So if it is agreed that education goes further than consumerism or market forces, then what should we be looking at, and it certainly seems that a centralised form of governance is not fit for purpose, which makes the Academies system look remarkably short-sighted.
“While heads, teachers and inspectors tick the boxes of the standards regime there is a growing hole in the heart of our education system – a hole in which empathy, compassion, responsibility, creativity and the enduring and genuine identity formation of the young people of our country is squeezed out.”
What a great sentence! What a sad indictment on our education system that these clear set of values are not the main underpinning of whatever we do in education. We need to return to this as a matter of urgency. We need to think about what we want for young people now as well as in the future, and surely we can all agree that an agreed set of values is the best basis for enabling and sustaining a “good society”.
“Our education system is there to help us learn to live and collaborate together. It is the prime collective means by which we are socialised. And as such, its focus is relational, emotional and human. And if, as they should be, means and ends are to be united, then the way our education system functions should be relational, emotional and human. This “learning to live together” is the most precious gift we can bestow on young people. The art of life is to know how to live it with others.”
And where does our current system focus on the “relational, emotional and human”? Of course we have to learn how to work together but fundamentally, we have to learn how to live together. Without this, there is either anarchy or exploitation.
“The focus for this new comprehensive vision will not be the solitary school, but the local area. The challenge of the future is how schools and local institutions collaborate to ensure everyone learns about their life in common and that through a cooperative local system all maximise their potential and their capabilities.”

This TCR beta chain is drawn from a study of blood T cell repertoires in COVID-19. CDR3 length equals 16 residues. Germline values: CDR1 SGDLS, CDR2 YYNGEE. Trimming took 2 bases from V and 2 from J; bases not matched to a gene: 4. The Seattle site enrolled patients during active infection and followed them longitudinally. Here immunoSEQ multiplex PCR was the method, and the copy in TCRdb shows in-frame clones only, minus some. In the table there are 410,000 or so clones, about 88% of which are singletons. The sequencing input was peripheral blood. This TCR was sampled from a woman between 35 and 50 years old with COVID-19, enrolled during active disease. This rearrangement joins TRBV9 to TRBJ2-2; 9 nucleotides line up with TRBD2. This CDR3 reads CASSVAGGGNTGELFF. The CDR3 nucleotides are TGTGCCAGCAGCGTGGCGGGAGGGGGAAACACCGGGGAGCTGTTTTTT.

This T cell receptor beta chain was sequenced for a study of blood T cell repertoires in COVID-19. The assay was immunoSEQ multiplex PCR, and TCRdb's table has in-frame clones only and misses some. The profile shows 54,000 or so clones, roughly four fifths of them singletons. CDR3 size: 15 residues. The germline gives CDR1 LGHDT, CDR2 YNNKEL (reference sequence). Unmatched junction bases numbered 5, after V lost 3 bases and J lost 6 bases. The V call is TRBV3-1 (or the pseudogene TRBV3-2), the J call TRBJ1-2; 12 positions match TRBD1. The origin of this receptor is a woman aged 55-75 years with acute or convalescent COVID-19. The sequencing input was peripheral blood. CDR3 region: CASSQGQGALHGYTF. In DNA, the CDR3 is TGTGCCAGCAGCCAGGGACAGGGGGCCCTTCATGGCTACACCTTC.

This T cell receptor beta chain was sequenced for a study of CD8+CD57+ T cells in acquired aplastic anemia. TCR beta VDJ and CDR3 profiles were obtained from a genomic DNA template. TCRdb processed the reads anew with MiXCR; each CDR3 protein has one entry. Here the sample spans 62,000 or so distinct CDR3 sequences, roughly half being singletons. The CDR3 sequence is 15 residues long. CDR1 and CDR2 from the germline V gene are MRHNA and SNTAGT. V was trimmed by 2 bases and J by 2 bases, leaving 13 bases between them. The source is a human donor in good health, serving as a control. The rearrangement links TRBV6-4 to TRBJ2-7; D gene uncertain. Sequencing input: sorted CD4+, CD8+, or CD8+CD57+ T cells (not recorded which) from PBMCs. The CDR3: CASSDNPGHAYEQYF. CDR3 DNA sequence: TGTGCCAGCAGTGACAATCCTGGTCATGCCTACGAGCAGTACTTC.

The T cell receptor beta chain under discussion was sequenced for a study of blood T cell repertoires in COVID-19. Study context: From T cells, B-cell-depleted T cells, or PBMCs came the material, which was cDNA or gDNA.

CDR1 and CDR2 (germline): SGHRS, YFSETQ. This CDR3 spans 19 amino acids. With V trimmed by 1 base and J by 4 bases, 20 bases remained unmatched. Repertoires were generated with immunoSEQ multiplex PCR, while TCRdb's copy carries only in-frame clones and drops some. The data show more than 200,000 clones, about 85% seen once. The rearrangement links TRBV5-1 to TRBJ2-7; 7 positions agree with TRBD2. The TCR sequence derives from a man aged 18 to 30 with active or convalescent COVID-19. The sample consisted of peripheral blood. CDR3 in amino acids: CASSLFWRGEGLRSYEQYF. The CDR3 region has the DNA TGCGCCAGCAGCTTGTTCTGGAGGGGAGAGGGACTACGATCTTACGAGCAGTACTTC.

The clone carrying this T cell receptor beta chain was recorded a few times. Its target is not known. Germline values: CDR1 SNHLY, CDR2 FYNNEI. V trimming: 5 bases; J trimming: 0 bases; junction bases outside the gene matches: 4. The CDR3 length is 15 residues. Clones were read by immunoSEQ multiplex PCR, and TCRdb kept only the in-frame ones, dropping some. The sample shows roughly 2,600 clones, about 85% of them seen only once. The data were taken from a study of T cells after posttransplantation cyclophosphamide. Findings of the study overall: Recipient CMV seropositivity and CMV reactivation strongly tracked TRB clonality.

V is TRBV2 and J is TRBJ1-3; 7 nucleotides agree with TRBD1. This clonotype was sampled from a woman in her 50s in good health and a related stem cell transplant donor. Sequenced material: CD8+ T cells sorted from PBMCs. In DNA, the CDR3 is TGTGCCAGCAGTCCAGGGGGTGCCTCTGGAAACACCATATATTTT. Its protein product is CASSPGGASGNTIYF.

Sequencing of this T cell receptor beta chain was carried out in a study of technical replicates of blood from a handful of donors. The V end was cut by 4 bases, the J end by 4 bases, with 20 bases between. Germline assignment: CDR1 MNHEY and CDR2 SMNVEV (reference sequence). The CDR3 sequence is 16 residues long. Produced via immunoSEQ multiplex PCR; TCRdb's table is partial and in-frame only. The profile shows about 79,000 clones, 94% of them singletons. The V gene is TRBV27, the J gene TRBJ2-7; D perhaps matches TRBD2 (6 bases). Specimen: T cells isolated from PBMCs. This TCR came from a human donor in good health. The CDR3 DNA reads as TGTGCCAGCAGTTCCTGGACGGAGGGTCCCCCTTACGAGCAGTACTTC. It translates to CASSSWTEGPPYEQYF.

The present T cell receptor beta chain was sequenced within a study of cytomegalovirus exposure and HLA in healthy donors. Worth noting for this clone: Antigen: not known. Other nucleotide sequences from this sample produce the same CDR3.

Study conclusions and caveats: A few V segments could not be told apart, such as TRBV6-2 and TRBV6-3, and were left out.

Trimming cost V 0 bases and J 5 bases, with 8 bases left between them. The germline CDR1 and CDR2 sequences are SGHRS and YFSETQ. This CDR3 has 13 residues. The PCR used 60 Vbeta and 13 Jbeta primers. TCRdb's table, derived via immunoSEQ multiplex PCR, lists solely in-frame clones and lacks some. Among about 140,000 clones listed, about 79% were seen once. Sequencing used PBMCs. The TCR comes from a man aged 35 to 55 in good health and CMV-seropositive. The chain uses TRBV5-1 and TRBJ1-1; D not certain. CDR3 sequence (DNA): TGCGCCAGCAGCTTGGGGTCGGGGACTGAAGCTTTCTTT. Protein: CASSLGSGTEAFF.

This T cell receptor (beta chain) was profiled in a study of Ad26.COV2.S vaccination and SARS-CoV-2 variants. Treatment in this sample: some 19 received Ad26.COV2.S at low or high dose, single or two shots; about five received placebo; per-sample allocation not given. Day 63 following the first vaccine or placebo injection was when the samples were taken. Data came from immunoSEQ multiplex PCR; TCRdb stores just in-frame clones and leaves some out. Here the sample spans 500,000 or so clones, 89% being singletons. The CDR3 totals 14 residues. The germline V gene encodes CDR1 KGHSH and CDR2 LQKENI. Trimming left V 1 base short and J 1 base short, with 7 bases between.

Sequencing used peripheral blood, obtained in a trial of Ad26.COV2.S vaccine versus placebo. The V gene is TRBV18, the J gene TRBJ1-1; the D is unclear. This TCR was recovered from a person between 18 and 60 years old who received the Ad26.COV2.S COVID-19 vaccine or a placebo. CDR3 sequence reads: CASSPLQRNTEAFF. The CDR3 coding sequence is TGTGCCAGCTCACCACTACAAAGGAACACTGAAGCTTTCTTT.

Within this we should be looking at local accountability, local support and guidance and the engagement of all those who are affected by education, including parents and indeed the students themselves.
“This new comprehensive vision will have to be supported by more specific educational strategies – for example, it should be underpinned by a common curriculum and a unified qualifications framework. This means not a divide and conquer Bacc of academic and technical varieties, but a unified Bacc that dusts down the Tomlinson report, which recommended the end of the academic divide and radically updates it”
The Tomlinson report was significant; sadly overlooked by politicians but embraced in the main by educationalists. It was akin to a model that has worked effectively for nearly a decade in Finland and would have put an end to the divisive system of the either/or mentality of vocational versus academic. We need to return to it urgently.
“A new comprehensive vision and new education coalition will not emerge solely from Labour because it paved the way for much of the Gove agenda. What we are witnessing is its logical conclusion. Instead, the braver elements of the Labour Party must make common cause with social liberals, parents, localists, businesses, vocationalists, the teaching unions and other professional groups to develop, flesh out and popularise this new vision.”
We have to be brave, and we have to be brave together – united, resilient and resolute. We are indeed calling for a slow revolution, but not so slow that we submerge once more into a quiet voice of dissent. Gove has been enabled to do what he has done and intends to do because of the foundations laid by New Labour. We can’t get away from this fact, however, painful it might be for certain Labour politicians to admit to. Accept mistakes, say sorry and open minds ready for change.
Neal Lawson concludes, “The goal of our education system cannot be to produce more hedge fund managers that carve up the country in their interest, divide the few from the many and then wreck everything we hold dear. The failure of that economic system means the end of the education system that flowed from it. It is time for something new and something better.”
Let’s hope we manage to assimilate those ideas as a starting point on Saturday and move on together from there.